Found 304 Documents across 31 Pages (0.002 seconds)
  1. Human parental effort and environmental riskQuinlan, Robert J. - Proceedings of the Royal Society of Biological Sciences, 2007 - 2 Hypotheses

    This article tests the effect of environmental risk on parental investment, differentiating between maternal and paternal care. Results indicate that the saturation point of parental investment may be a function of environmental risk, as parental care experiences diminishing returns due to extrinsic risks.

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  2. Infant care: cache or carryLozoff, Betsy - Behavioral Pediatrics, 1979 - 1 Hypotheses

    This article tests a hypothesis regarding patterns of infant care in non-industrial societies. The authors find that a consistent pattern of infant care that emphasizes mother-infant contact exists among hunter-gatherers and other non-industrial societies. These infant care practices differ from those found in the United states that do not promote extensive infant-mother contact.

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  3. Human lactation, pair-bonds, and alloparents: a cross-cultural analysisQuinlan, Robert J. - Human Nature, 2008 - 1 Hypotheses

    This study examines the relationship between pairbonds and lactation, specifically the relationship between pairbond stability, alloparenting, and cross-cultural trends in breastfeeding. Findings show that both conjugal stability and availability of alloparental care are associated with age at weaning.

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  4. Birth and 'bonding' in non-industrial societiesLozoff, Betsy - Developmental Medicine & Child Neurology, 1983 - 2 Hypotheses

    This study examines the presence of parent-infant body contact at birth in non-industrial societies and its effects on subsequent infant care. The results show that immediate parent-infant contact is not common among most societies and does not have a significant effect on the quality of infant care.

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  5. Male androphilia in the ancestral environment: an ethnological analysisVanderLaan, Doug P. - Human Nature, 2013 - 3 Hypotheses

    "The kin selection hypothesis posits that male androphilia evolved because androphilic males invest more in kin, thereby enhancing inclusive fitness." However, increased kin-directed altruism has only been seen in societies that exhibit transgendered male androphilia. To test the validity of the kin selection hypothesis for male androphilia, the authors examine the relationship between ancestral sociocultural conditions, access to kin, and societal reactions to homosexuality and the expression of male androphilia as transgendered or non-transgendered. They find that ancestral sociocultural conditions and bilateral and double descent systems were more common in transgendered than non-transgendered societies.

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  6. The importance of paternal warmthVeneziano, Robert A. - Cross-Cultural Research, 2003 - 3 Hypotheses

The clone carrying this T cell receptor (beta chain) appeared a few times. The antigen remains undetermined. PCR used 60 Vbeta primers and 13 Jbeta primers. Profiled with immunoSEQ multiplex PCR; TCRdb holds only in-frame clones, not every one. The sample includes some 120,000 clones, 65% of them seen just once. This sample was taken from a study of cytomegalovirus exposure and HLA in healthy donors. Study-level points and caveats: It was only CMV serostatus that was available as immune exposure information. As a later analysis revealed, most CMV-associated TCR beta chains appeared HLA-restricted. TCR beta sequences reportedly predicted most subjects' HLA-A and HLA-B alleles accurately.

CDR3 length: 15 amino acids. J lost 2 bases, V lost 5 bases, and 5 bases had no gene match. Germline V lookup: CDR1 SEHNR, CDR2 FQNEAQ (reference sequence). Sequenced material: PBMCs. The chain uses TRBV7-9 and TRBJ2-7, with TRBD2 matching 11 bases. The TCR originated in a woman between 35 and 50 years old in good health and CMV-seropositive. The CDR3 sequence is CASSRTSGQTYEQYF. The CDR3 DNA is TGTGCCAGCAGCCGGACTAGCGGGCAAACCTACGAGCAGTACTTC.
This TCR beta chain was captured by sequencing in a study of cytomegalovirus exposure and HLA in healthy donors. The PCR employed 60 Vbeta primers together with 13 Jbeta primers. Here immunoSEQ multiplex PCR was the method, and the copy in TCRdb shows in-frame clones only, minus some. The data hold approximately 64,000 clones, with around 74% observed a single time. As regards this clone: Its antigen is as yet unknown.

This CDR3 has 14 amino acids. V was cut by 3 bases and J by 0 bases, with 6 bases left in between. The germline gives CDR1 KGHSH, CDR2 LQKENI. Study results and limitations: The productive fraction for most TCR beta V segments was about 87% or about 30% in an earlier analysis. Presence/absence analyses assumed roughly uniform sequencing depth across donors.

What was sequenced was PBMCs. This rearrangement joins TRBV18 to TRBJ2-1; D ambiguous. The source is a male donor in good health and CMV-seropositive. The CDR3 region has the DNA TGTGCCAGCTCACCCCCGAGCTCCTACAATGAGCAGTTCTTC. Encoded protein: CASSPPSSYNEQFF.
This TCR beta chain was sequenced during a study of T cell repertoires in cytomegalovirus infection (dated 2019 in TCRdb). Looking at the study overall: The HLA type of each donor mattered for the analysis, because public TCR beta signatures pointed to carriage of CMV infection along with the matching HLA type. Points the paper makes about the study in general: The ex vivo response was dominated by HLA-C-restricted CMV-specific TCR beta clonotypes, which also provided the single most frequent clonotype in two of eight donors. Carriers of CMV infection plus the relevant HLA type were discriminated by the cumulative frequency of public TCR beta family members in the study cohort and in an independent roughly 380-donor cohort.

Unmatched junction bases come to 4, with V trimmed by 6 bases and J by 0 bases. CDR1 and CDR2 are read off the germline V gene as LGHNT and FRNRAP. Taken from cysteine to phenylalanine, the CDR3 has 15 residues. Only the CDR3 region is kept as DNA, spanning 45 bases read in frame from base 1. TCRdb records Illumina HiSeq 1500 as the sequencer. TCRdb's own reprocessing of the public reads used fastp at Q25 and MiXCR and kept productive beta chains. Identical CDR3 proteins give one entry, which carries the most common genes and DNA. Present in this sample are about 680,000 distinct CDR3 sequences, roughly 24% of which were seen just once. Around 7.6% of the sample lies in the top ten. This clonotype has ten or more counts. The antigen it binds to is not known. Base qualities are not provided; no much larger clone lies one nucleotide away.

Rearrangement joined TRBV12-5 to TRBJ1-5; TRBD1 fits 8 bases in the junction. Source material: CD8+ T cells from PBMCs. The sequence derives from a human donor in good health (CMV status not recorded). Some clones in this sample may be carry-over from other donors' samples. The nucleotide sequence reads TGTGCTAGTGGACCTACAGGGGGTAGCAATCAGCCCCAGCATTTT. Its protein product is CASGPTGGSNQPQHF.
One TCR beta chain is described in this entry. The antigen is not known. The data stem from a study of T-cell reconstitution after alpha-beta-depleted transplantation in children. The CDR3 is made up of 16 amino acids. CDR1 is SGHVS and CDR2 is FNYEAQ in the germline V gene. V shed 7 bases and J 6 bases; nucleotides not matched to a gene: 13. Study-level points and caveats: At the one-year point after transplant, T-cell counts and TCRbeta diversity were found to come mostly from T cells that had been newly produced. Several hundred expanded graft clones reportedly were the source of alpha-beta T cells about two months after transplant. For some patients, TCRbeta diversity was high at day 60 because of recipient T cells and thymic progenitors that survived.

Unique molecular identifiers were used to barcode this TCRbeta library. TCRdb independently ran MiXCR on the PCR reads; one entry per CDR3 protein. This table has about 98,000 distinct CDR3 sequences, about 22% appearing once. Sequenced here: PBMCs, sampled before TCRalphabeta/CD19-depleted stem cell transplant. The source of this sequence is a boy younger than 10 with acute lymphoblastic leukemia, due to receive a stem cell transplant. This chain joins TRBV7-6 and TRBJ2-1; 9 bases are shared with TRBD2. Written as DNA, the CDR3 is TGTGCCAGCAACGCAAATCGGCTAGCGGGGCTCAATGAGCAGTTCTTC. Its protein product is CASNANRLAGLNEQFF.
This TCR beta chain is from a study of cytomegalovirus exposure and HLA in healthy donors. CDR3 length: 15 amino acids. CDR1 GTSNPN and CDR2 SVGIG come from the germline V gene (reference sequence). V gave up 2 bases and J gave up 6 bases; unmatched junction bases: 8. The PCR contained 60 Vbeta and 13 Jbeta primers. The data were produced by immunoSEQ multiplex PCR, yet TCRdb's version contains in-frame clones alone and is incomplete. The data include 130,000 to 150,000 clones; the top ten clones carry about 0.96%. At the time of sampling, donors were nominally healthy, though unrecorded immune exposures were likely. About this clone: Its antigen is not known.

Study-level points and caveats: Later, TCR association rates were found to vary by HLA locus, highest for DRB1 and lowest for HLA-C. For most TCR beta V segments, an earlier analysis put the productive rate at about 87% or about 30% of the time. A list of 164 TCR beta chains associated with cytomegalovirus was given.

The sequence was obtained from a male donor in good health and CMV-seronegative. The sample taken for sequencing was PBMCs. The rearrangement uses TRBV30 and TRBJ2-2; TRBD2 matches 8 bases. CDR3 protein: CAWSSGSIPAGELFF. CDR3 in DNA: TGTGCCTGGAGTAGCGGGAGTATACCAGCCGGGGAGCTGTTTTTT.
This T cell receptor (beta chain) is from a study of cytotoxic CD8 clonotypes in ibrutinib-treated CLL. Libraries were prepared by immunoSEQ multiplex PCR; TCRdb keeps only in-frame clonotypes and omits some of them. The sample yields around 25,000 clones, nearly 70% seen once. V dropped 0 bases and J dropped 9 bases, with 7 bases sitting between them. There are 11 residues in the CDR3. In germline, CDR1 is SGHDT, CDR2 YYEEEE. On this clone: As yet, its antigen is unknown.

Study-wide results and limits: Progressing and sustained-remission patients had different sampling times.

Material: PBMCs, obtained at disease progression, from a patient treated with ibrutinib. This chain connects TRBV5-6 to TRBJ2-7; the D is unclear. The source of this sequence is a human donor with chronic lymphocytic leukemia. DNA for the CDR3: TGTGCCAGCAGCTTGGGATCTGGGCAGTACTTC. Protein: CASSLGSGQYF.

This article investigates paternal warmth, particularly its relationship with parental proximity (often used as its proxy) and maternal warmth. The author also investigates whether paternal warmth, paternal proximity, materal warmth, and socialization for aggression are good predictors of theft, homicide, and violence in offspring.

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  7. Subsistence practices and human sexual dimorphism of statureWolfe, Linda D. - Journal of Human Evolution, 1982 - 2 Hypotheses

    This study tests the validity of two previous diachronic studies examining the relationship between subsistence strategy and sexual dimorphism of stature with synchronic data. The authors find that neither hypothesis is valid.

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  8. Bridewealth as an instrument of male parental control over mating: evidence from the standard cross-cultural sampleApostolou, Menelaos - Journal of Evolutionary Psychology, 2010 - 5 Hypotheses

    This article explores the association between father-son relationships and bridewealth. Bridewealth becomes an instrument through which male parents impose their will on their male offspring. The hypotheses are supported by the results presented.

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  9. Sexual selection under parental choice in agropastoral societiesApostolou, Menelaos - Evolution and Human Behavior, 2010 - 9 Hypotheses

    Previous studies have proposed a model of sexual selection that dictates that along with female and male choice, parental choice constitutes a significant sexual selection force in our species. This article aims at examining whether this model can also account for the mating patterns typical of agricultural and pastoral societies. The hypotheses are supported by the results presented.

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  10. An apologia of george peter murdock. Division of labor by gender and postmarital residence in cross-cultural prespective: a reconsiderationKorotayev, Andrey V. - World Cultures, 2001 - 1 Hypotheses

    This article tests hypotheses put forth by Murdock that female contribution to subsistence is associated with matrilocal residence.

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